Truckers dispute ‘damage’ claims
GATESVILLE – Kenneth Payne says he and his fellow truck drivers that reside in the Whitehurst Farms residential subdivision are not bad guys as portrayed by one of their neighbors.
Speaking on behalf of the truckers who live in the subdivision, Payne addressed the Gates County Board of Commissioners at their May 15 meeting. Payne said he and his fellow drivers were upset over comments made by David Broder, who spoke to the Commissioners at their May 3 meeting where he claimed operators of 18-wheelers use the subdivision as a shortcut between Willeyton Road and Medical Center Road, as well as causing damage to street signs and mailboxes in the process.
‘We became aware of a gentleman who spoke to you (at the May 3 Commissioners meeting) about us (truckers) parking there. There are four of us who park there,” Payne said.
“Upon reading the article (“Truck traffic uses residential area as shortcut” – Gates County Index; Wednesday, May 10), we were pretty disturbed about the untruths that were told,” Payne added. “He (Broder) stated that we parked in the middle of the street and blocked traffic.”
As evidence to the contrary, Payne presented the Commissioners with nine photos. In photo one, he noted this was an 18-wheeler parked on a private section of one of the streets within the subdivision. The Gates County Index obtained copies of those photos and #1 shows an 18-wheeler parked on a paved road, its left wheels on the shoulder and its right side consuming roughly one-fourth of the pavement in one lane.
Photo two shows a truck in operation as it makes a right-hand turn onto one of the streets in the subdivision off Whitehurst Lane.
Photos three and four are shots of an 18-wheeler turning at an intersection in the subdivision. In both photos, the truck remains in contact with the pavement.
Photo five is a straight-on view of an 18-wheeler traveling on Whitehurst Lane after turning off of Willeyton Road. Payne said this photo was important as it contradicts the information supplied earlier to the Commissioners that trucks turning off of Willeyton Road onto Whitehurst Lane often cause damage to street signs and mailboxes.
“As you can see in photo number six, there are no mailboxes at the intersection of Willeyton and Whitehurst,” Payne stressed. “The (street) signs are there, but they are set back well off the road.
“If we had caused damage to any road sign, there would be a significant rut or deep tire tracks there as evidence; photo number eight does not show any of that,” Payne continued.
In addressing the claim that truckers have destroyed mail boxes with their big rigs on four occasions, Payne referenced a letter, signed by an individual saying they were a Whitehurst Farms resident. The letter writer stated they had lived in the subdivision for almost four years and, “I have never had a problem with any of the truckers or (had) property damage from them.”
That individual also said they had “dealt with property damage done by teenagers, which was handled.”
They added, “I do not see truckers using the neighborhood as a cut through, which honestly makes no sense….truckers tend to want less turns, not more.”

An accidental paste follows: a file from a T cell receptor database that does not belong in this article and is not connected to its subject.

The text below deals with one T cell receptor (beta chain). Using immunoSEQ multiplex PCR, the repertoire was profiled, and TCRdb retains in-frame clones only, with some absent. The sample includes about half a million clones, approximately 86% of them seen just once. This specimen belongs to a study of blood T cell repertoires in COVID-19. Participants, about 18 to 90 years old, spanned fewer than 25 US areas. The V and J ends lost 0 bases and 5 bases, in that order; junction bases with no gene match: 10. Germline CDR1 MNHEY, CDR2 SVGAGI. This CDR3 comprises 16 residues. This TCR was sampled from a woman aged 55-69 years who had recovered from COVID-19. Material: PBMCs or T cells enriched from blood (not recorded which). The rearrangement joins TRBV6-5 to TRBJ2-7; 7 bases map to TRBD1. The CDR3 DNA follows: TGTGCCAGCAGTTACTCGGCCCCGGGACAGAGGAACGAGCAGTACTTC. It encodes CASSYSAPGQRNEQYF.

Payne said photo nine shows a section of Whitehurst Lane near where the gentleman that complained lives.
“He lives on a straight section of Whitehurst Lane, not on a corner lot or near a turn; the only way for any of us (truckers) to damage any of his property would be for us to fall asleep at the wheel and travel across his yard,” Payne remarked.
In another statement presented to the Commissioners, one written by a resident of the subdivision, Payne said that person is a neighbor of Broder and that damage to Broder’s mailbox and to a street sign was inflicted by an intoxicated motorist leaving a party in that neighborhood.
“We were upset by the lies that were told on us, but more upset that it was told that we were endangering the lives of our neighbors,” Payne said. “It was claimed that we don’t live there (within the subdivision). We do live there. We park our trucks there because that’s our home; that’s where our families are.
“We want to set the record straight and provide ya’ll with proof (not causing damage or endangering the neighborhood),” Payne added.
To clarify the route he and his other neighborhood truckers take to get to their residences, Payne said they turn off of US 13 onto Paige Riddick Road, turn onto Willeyton Road and travel a short distance to the intersection of Whitehurst Lane.
“We’re not cutting through the neighborhood, as the gentleman claimed at your meeting earlier this month, we’re just trying to get home,” Payne said.
Payne mentioned that one of his fellow truck drivers who resides in the subdivision is currently investing thousands of dollars to construct a fairly large pad on his property in order to park his rig and not on the street.
Commissioner Ray Freeman said he and some of his board colleagues visited the Whitehurst Farms subdivision and were baffled at the claim that a truck driver would take that many turns in an effort to travel a “short-cut.”
“It doesn’t make sense why a truck driver would want to weave through that neighborhood,” stated Commission Chairwoman Linda Hofler.
“If the gentleman that addressed ya’ll earlier had just said that he has a problem with truck drivers or just doesn’t like us, that’s fine; but don’t come up here and tell lies,” Payne concluded.